No. 37 – Chris Buescher

Buescher’s Daytona 500 car

Photo: Dustin Long

Buescher’s car will feature seven different monthly themes throughout the season to spotlight different brands sold at Kroger




June and July



No. 38 – David Ragan

No. 40 – Jamie McMurray

McMurray is scheduled to make one start so far in 2019 as part of a partnership with Chip Ganassi Racing and Spire Motorsports.

No. 41 Daniel Suarez

No. 42 – Kyle Larson

Chip Ganassi Racing

No. 43 – Bubba Wallace

Wallace’s car for the Daytona 500

Plan B Sales


No. 47 – Ryan Preece


No. 48 – Jimmie Johnson

Hendrick Motorsports

No. 88 – Alex Bowman

Hendrick Motorsports


Hendrick Motorsports
Hendrick Motorsports

No. 95 – Matt DiBenedetto


Leavine Family Racing
Matt DiBenedetto Twitter

No. 97 – Tanner Berryhill

Berryhill’s Daytona 500 car

NASCAR Hall of Fame

Friday 5: Crew chief marvels at Chase Elliott’s progression

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It wasn’t until Chase Elliott scored his first Cup victory last season that crew chief Alan Gustafson saw the toll that not winning took on his driver.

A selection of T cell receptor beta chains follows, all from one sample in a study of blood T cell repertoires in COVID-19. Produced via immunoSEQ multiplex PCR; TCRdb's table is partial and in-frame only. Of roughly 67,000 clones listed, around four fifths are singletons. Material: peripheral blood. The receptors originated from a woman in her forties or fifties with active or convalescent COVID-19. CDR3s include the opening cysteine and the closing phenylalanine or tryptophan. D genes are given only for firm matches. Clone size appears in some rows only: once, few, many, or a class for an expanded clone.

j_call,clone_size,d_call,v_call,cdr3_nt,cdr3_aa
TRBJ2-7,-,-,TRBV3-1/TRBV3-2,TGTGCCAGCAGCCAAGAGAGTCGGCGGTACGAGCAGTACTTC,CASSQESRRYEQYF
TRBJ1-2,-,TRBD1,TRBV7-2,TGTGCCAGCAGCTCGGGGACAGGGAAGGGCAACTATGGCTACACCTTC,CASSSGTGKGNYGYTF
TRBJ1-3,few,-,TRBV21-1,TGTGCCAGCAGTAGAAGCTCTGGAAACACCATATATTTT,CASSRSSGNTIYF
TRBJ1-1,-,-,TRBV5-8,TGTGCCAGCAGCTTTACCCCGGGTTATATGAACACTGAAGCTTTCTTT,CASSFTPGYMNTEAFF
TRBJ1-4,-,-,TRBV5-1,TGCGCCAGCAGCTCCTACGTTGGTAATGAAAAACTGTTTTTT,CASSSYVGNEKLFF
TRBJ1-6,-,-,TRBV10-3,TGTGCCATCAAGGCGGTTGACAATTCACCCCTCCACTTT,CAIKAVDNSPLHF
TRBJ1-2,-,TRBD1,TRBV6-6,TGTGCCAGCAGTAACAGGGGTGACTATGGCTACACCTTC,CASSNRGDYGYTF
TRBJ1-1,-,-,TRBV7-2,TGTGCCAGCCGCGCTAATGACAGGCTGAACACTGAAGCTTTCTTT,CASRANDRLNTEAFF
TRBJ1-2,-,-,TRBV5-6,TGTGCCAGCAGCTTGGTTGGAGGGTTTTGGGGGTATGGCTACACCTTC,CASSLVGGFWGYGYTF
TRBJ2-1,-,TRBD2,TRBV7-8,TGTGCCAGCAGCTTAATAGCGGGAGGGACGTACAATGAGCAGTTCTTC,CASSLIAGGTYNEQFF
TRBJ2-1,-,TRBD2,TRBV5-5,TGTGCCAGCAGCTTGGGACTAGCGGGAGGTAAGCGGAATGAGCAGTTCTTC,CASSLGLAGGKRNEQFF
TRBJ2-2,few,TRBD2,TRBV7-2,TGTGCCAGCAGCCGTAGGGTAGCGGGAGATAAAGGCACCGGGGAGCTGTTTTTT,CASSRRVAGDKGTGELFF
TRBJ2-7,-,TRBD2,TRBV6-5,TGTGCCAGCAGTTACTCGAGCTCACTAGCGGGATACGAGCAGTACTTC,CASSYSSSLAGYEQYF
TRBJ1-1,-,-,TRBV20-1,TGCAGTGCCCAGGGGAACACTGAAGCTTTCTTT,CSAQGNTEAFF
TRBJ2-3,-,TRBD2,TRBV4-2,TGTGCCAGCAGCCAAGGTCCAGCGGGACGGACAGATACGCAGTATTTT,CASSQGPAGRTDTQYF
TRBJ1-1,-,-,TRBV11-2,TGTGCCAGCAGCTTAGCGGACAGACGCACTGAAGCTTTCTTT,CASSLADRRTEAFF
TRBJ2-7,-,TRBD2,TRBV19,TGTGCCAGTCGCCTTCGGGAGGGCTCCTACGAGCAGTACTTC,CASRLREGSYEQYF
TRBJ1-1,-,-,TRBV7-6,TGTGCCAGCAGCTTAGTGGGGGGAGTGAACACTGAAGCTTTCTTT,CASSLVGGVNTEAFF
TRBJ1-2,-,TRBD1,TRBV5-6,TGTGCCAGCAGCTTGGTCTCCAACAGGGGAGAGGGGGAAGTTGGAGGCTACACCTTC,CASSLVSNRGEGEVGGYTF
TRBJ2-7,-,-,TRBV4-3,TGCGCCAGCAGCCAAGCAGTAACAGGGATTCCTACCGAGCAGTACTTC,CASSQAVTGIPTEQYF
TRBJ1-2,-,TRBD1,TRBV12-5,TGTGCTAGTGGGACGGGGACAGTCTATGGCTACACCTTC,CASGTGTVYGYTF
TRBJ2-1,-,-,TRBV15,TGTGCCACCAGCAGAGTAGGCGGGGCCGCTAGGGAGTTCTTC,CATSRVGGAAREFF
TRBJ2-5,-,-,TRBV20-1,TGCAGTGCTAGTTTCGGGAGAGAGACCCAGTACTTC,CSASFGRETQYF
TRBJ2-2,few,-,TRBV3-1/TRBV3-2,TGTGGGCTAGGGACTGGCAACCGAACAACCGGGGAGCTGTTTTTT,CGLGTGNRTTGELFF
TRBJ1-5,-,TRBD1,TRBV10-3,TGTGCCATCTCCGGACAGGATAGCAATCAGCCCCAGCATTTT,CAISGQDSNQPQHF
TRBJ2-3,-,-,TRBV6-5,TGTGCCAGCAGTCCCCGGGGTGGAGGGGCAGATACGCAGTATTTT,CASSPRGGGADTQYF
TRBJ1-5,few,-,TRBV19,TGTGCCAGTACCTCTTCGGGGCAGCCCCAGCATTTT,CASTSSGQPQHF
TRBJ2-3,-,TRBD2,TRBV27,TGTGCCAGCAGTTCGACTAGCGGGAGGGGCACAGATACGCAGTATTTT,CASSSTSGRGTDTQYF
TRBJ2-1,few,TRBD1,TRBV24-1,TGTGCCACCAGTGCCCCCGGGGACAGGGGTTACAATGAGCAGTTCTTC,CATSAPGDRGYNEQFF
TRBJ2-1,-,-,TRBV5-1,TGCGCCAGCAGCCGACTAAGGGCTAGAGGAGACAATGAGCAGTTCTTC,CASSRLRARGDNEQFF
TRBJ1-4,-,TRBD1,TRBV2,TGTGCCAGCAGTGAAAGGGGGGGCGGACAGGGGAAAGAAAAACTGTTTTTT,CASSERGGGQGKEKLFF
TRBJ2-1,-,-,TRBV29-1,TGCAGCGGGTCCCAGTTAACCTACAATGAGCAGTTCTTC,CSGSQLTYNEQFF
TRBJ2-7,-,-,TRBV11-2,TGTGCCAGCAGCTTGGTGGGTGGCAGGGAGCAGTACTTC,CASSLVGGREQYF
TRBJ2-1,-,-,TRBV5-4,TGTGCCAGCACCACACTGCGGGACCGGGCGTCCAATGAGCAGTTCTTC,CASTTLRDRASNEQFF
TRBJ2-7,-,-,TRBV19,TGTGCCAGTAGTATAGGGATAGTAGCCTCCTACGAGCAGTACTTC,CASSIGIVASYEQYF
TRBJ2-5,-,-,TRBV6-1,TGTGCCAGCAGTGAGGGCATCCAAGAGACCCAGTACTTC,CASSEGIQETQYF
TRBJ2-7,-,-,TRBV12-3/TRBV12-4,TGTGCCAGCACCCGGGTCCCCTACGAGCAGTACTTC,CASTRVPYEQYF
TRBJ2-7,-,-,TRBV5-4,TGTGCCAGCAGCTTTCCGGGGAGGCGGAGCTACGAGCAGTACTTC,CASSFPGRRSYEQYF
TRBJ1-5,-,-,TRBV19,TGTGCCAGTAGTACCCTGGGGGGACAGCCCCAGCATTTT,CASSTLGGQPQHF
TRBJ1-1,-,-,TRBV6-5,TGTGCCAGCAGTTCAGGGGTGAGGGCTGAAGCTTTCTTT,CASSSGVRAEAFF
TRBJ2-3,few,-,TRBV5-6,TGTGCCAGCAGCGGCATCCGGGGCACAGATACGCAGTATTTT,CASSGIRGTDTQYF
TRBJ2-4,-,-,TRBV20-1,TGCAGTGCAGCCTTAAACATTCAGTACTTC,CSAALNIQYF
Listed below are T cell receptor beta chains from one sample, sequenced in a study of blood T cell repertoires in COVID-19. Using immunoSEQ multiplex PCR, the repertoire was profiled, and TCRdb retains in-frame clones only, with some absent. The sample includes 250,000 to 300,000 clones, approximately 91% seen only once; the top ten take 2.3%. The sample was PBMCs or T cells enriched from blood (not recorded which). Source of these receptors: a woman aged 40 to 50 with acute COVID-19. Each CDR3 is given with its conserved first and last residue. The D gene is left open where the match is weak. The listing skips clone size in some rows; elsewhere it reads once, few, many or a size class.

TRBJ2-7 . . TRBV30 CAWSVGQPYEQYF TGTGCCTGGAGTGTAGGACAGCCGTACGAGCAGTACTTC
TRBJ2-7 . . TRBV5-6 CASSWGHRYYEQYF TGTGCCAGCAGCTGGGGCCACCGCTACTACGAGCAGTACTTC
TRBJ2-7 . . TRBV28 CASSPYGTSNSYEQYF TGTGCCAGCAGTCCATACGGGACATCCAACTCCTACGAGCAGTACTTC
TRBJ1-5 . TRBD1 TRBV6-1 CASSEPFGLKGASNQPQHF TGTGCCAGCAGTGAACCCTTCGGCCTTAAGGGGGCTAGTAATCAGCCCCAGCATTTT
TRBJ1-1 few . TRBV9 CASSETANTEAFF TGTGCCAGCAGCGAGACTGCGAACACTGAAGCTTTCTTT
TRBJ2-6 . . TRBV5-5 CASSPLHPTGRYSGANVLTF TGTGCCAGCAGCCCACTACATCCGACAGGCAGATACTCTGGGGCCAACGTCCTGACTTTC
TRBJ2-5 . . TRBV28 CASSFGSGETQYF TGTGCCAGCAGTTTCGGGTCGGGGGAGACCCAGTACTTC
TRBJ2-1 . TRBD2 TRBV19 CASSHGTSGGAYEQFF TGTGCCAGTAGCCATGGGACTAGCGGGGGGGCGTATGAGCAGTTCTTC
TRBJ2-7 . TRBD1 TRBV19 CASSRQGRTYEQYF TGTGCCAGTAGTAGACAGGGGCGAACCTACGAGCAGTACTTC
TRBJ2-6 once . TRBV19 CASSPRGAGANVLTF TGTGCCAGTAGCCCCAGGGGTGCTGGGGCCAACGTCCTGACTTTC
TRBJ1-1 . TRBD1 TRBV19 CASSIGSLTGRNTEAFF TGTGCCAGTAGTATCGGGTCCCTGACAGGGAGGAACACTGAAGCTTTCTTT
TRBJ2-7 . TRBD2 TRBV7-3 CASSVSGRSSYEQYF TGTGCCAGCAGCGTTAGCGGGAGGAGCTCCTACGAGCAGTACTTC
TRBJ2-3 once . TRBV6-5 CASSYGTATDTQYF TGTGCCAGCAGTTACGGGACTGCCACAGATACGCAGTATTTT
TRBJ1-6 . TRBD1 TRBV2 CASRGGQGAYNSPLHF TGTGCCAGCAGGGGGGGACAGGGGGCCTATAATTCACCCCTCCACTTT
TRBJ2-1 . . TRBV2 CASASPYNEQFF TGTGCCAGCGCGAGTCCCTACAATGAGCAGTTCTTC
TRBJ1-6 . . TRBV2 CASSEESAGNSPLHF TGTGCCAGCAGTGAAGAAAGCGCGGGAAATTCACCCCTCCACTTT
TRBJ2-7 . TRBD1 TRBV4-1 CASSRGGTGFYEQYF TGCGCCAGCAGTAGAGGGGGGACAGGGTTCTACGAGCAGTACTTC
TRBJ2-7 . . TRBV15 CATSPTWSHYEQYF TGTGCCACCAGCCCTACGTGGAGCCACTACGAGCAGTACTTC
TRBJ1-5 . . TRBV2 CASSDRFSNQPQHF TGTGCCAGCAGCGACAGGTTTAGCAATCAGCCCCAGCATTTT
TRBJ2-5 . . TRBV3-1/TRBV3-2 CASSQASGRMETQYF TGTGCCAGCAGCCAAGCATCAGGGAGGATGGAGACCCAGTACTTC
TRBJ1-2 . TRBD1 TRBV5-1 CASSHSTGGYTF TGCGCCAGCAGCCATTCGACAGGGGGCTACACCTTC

With high expectations and a large fan following, pressure built on Elliott as his winless drought stretched beyond his rookie year in 2016, then 2017 and past the halfway mark of 2018.

Ryan Blaney won his first Cup race before Elliott. So did Austin Dillon, Chris Buescher and Erik Jones.

Elliott’s winless drought reached 98 Cup races before his Watkins Glen triumph.

“I think I underestimated how it was wearing on him and how personally he was taking it not winning races,” Gustafson said this week. “Once he won, I realized, ‘Wow, it was something that he was taking very personal and something that was weighing on him.’ ”